Technology can help locate effective games and activities, but don’t overlook how it can become a central motivation. In a separate chapter of The TESOL Encyclopedia of English Language Teaching, Sara Smith described how ESL learners can view English as necessary for accessing the digital world. In other words, they’re motivated to learn English because they want to use technology generally or engage in specific digital environments. Some ESL learners, such as those limited in geography, are focused on joining a digital English community instead of a physical English linguistic community.

Using technology can help students find pleasure and even develop a certain identity in learning English. Smith believes that “increased digital environment contact and engagement will heighten general global affiliation and potentially even give rise to a distinct ‘digital affiliation,’” which explains specific environments like online gaming communities.

Examples of motivating ESL students through technology go hand-in-hand with the next strategy.

3. Encourage Language Experiences Outside of the Classroom

By engaging students with English outside of the classroom, you can impact your students’ motivation.

Applied Linguistics polled more than 100 high school students in Sweden, where English is prominent, and found that the English language learners exerted less effort in the classroom. They strongly believed that language is best learned “naturally,” outside of school. A report from Oxford University Press found that across 30 studies, outside-of-class reading was linked to positive motivation for young language learners.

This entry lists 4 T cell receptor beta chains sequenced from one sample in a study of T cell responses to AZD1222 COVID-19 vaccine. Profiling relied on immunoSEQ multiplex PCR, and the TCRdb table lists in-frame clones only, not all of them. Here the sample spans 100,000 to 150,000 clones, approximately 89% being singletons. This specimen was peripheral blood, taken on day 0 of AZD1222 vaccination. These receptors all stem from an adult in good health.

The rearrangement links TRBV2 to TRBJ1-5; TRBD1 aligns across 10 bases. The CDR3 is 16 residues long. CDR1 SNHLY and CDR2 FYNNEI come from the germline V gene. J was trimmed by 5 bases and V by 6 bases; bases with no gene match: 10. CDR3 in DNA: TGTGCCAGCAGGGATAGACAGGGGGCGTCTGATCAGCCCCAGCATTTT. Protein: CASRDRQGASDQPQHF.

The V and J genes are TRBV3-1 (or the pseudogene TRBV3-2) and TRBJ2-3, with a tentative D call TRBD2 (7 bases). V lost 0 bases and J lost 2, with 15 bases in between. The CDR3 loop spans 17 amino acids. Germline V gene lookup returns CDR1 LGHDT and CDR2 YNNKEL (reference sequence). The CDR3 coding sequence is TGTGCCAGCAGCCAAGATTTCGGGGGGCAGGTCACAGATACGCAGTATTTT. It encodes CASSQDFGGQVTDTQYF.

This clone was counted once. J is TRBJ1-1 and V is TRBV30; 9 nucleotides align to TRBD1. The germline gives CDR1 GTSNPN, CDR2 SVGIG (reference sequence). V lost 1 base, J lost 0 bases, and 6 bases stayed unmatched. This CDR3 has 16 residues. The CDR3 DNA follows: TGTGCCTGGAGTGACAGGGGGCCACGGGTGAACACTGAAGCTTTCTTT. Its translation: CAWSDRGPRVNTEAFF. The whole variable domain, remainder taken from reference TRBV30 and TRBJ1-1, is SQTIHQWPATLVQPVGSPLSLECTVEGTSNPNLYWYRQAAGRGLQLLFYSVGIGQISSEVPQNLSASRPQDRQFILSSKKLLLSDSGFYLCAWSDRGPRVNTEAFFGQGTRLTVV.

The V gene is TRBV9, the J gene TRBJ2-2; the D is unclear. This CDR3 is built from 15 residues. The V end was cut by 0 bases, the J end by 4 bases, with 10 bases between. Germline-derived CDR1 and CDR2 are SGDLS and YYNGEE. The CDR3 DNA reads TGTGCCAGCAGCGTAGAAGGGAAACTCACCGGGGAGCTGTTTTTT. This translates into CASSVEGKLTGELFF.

One way to encourage outside-of-the-classroom language experiences is with technology. Engaging digital environments like social media platforms can help students express themselves and browsing the web can enable them to pursue their interests. Gaming is particularly noteworthy. Research in the book International Perspectives on Motivation demonstrated how games have high intrinsic motivation for continued play, given elements like fantasy story lines, challenges, humor, benchmarks of success, and clear rules. As a result, ESL learners can engage in rich, diverse, and meaningful language experiences.

Another example of technology in outside-of-the-classroom language experiences was featured in an older entry of The Internet TESL Journal. A teacher in Korea asked students to create short movies on topics of their choice using digital cameras and cell phone cameras, and the “results far surpassed my expectations,” ESL instructor Dana Hazard said. “The classroom turned from being a group of clock-watchers waiting for the end of class into a room of dynamic English-speaking butterflies.” Nearly 80 percent of students felt more motivated to study English as a result of the project, which arguably used all three strategies listed in this article.

Learn More

Try motivating ESL students by appealing to their interests, incorporating fun activities and technology, and promoting out-of-the-classroom language learning activities. You can improve your knowledge and skills by earning an online M.Ed. in Language and Literacy. The program helps you teach effectively to all students, including English language learners, in a variety of content areas. A major focus is on using technology in the classroom, integrating reading and writing into lessons plans, and matching readers and text.

Lesley University’s program is offered in a convenient online format, giving you the flexibility to study when and where you want.